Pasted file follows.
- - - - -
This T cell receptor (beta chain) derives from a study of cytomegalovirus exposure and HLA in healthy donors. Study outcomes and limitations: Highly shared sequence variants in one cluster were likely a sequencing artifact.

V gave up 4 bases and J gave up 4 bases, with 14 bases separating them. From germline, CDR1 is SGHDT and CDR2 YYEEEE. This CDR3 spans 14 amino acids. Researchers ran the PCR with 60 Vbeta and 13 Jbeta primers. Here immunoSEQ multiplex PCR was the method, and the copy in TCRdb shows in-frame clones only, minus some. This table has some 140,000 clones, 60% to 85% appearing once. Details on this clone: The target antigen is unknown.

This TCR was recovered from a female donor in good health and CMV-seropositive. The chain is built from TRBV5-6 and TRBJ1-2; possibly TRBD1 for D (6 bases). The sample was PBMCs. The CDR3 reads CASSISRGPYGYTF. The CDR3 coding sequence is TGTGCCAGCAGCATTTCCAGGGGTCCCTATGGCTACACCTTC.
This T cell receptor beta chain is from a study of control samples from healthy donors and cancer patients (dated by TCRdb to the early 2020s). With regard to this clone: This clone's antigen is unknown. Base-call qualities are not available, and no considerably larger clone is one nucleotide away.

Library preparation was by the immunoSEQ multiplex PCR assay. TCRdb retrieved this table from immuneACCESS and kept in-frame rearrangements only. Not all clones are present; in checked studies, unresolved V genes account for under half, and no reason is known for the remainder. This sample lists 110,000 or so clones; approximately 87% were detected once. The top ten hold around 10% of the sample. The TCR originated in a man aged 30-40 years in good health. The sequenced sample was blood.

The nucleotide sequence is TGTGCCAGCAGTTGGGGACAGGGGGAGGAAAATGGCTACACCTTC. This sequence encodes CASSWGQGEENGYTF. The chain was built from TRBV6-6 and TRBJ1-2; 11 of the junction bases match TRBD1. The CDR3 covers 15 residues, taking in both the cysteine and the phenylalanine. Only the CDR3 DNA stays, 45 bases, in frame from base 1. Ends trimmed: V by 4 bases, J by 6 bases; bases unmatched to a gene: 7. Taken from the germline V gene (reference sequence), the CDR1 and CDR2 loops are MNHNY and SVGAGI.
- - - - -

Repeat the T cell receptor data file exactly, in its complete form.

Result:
This T cell receptor (beta chain) derives from a study of cytomegalovirus exposure and HLA in healthy donors. Study outcomes and limitations: Highly shared sequence variants in one cluster were likely a sequencing artifact.

V gave up 4 bases and J gave up 4 bases, with 14 bases separating them. From germline, CDR1 is SGHDT and CDR2 YYEEEE. This CDR3 spans 14 amino acids. Researchers ran the PCR with 60 Vbeta and 13 Jbeta primers. Here immunoSEQ multiplex PCR was the method, and the copy in TCRdb shows in-frame clones only, minus some. This table has some 140,000 clones, 60% to 85% appearing once. Details on this clone: The target antigen is unknown.

This TCR was recovered from a female donor in good health and CMV-seropositive. The chain is built from TRBV5-6 and TRBJ1-2; possibly TRBD1 for D (6 bases). The sample was PBMCs. The CDR3 reads CASSISRGPYGYTF. The CDR3 coding sequence is TGTGCCAGCAGCATTTCCAGGGGTCCCTATGGCTACACCTTC.
This T cell receptor beta chain is from a study of control samples from healthy donors and cancer patients (dated by TCRdb to the early 2020s). With regard to this clone: This clone's antigen is unknown. Base-call qualities are not available, and no considerably larger clone is one nucleotide away.

Library preparation was by the immunoSEQ multiplex PCR assay. TCRdb retrieved this table from immuneACCESS and kept in-frame rearrangements only. Not all clones are present; in checked studies, unresolved V genes account for under half, and no reason is known for the remainder. This sample lists 110,000 or so clones; approximately 87% were detected once. The top ten hold around 10% of the sample. The TCR originated in a man aged 30-40 years in good health. The sequenced sample was blood.

The nucleotide sequence is TGTGCCAGCAGTTGGGGACAGGGGGAGGAAAATGGCTACACCTTC. This sequence encodes CASSWGQGEENGYTF. The chain was built from TRBV6-6 and TRBJ1-2; 11 of the junction bases match TRBD1. The CDR3 covers 15 residues, taking in both the cysteine and the phenylalanine. Only the CDR3 DNA stays, 45 bases, in frame from base 1. Ends trimmed: V by 4 bases, J by 6 bases; bases unmatched to a gene: 7. Taken from the germline V gene (reference sequence), the CDR1 and CDR2 loops are MNHNY and SVGAGI.